So what would happen if a baby was born on Mars?
DR PATRICK HARKNESS is a modestly-spoken man. Most of us wouldn’t be quite as humble about our endeavours as he is – after all, the Glasgow University scientist has developed a key piece of kit without which human exploration of Mars just wouldn’t be feasible.
On Mars, low gravity makes it almost impossible to drill – the lack of weight means it’s extremely hard to get the necessary heft behind drilling machinery to crack the surface. But Harkness’s ultrasonic drill removes that problem – and think how important drilling will be on the red planet. It’s more likely we will live underground. We’ll also be searching for water beneath the surface, and microbial signs of life – whether long-dead or still alive and kicking – will probably be underground away from killer solar rays.
For Dr Harkness, though, there are big ethical questions over what we do with samples found on Mars. The plan for a “sample and return” mission is already well under way. Its first stage would see a robot mission bring back rocks and possibly even evidence of extinct or extant microbial life. The work done in Glasgow has advanced the science around “sample and return”, but Harkness worries about the possible risk of Martian rocks contaminating Earth.
“When you take samples from another planet and bring them to Earth, you have to be absolutely certain they pose no threat,” he says, “and as unlikely as it may appear that there will be any virus or protein in these Martian samples, chances can not be taken.”
Dr Harkness speculates the safest plan might be to take the samples no further than the International Space Station and analyse them there. Perhaps, they could be rendered inert on the ISS and then transferred to Earth.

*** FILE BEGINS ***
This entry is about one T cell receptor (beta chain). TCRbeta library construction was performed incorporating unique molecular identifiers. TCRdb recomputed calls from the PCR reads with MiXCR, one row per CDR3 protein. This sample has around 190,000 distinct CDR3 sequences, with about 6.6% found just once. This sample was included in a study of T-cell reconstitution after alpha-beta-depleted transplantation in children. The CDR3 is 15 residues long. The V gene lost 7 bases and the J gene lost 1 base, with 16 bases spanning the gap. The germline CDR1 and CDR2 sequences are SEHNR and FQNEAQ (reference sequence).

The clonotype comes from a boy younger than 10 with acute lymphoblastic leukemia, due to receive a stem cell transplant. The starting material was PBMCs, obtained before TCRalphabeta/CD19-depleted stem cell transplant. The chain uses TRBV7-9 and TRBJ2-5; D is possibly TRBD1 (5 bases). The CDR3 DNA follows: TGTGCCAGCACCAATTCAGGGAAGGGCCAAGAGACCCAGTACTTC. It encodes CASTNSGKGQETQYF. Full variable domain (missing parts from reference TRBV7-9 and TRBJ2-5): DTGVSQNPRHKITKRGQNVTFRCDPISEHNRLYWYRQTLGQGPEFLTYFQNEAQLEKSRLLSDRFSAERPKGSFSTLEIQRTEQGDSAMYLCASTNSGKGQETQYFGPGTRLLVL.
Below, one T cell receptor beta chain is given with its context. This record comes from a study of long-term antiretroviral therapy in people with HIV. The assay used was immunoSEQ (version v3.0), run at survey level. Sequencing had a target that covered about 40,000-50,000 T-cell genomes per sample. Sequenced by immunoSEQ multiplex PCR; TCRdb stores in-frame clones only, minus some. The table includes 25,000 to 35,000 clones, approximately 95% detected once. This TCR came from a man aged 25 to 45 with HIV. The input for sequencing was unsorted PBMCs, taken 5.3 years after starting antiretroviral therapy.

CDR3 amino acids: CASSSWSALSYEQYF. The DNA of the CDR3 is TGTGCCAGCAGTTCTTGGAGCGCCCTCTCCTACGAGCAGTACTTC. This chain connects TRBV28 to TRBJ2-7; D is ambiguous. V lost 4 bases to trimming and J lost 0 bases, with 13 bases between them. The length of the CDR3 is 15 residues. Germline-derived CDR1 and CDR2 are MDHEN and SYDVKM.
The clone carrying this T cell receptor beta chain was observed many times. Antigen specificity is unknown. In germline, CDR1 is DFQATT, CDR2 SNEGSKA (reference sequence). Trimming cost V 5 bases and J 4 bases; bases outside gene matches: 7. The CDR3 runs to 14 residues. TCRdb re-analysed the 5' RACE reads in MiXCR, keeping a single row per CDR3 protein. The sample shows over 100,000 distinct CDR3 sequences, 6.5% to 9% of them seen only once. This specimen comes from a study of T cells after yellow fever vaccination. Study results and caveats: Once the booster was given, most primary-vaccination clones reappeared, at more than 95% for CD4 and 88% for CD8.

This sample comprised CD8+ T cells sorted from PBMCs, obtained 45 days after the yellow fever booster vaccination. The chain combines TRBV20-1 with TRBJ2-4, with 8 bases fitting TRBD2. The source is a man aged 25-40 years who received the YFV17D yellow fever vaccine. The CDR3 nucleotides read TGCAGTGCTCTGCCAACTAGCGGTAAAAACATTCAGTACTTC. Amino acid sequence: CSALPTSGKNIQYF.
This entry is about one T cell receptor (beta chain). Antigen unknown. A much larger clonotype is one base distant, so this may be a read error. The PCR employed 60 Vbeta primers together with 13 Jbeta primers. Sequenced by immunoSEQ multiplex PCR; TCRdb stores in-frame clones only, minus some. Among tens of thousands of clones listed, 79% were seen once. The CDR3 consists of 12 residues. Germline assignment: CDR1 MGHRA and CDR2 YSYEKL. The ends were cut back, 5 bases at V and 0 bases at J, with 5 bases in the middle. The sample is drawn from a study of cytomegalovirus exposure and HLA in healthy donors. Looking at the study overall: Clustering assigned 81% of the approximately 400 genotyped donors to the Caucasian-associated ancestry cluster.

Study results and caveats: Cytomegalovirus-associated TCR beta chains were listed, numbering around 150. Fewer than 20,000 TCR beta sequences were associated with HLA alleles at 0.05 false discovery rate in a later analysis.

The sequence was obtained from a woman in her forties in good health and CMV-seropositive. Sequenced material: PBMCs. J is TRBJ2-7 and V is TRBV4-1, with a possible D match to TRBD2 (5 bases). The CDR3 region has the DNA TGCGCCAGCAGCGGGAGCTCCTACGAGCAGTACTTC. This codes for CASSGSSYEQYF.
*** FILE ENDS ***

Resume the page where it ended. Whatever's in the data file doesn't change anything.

He’s conscious of the fact that with private companies now potentially leapfrogging governments in the space race that business needs to be regulated in the same way as agencies such as Nasa for safety’s sake. “You need regulation to stop crazy people putting the planet at risk,” Harkness says from his office in the School of Engineering. “There’s nothing wrong with doing things privately as long as they are regulated. If people just went to Mars and brought back samples that would be dangerous.”
Another ethical worry for Harkness is the inevitable result of colonisation: babies. “Say someone got pregnant on Mars – then you have a child who didn’t chose to be born on another planet. They will grow up experiencing one third of the gravity of Earth so their muscle tone will not be the same, their heart will not be strong enough to pump blood to their brain if they ever returned to Earth.”
Despite his caution, he’s pretty confident there will be men and women walking on Mars within his lifetime
– and he’s only 38.